Furthermore, since a number of Congressional leaders have pledged to increase funding for such popular discretionary programs as education, basic research, and veterans health care, the funding for all other non-defense programs — which include environmental programs, Head Start, low-income housing programs, the Federal Bureau of Investigation, the Coast Guard, anti-drug activities, and the National Park Service, among others — would have to be cut more than 6.3 percent below the current level, adjusted for inflation, for total non-defense discretionary funding to be reduced by that percentage. The budget resolution also establishes a "firewall" between defense and non-defense discretionary spending in the Senate. Under this provision, it would take 60 votes on the Senate floor to allow non-defense discretionary spending to be raised above the level the budget resolution assumes and paid for with a reduction in defense spending below the level the resolution assumes.

Given the array of basic functions that non-defense discretionary programs serve and the unmet needs in some of these areas — for example, HUD recently released new Census data showing that the number of low-income renters who pay more than half of their income for rent or live in dilapidated housing has reached an all-time high — instituting these cuts in this part of the budget seems ill-advised. The proposed cuts in non-defense discretionary programs appear even more dubious when placed alongside the hefty tax cuts disproportionately geared to high-income individuals that the Senate and House have approved this year and that the budget resolution accommodates.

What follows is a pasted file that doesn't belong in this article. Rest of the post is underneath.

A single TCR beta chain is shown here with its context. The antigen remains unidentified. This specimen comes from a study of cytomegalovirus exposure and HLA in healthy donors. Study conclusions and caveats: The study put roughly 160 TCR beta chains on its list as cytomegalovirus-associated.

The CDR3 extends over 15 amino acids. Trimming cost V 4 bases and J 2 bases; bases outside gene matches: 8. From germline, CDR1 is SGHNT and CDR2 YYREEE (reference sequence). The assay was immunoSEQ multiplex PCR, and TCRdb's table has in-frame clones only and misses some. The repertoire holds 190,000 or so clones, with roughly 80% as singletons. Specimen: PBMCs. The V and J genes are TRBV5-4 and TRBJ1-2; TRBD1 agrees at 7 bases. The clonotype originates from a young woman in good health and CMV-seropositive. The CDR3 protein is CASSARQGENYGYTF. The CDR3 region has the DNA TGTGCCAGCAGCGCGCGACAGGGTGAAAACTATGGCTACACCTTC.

Moreover, the reductions the budget resolution assumes in non-defense discretionary programs are unrealistic; Congress and the President are unlikely ultimately to enact such cuts. Passing a budget resolution that limits non-defense discretionary spending to unrealistic levels is likely to make it more difficult to enact appropriations for fiscal year 2001 in a timely and orderly fashion.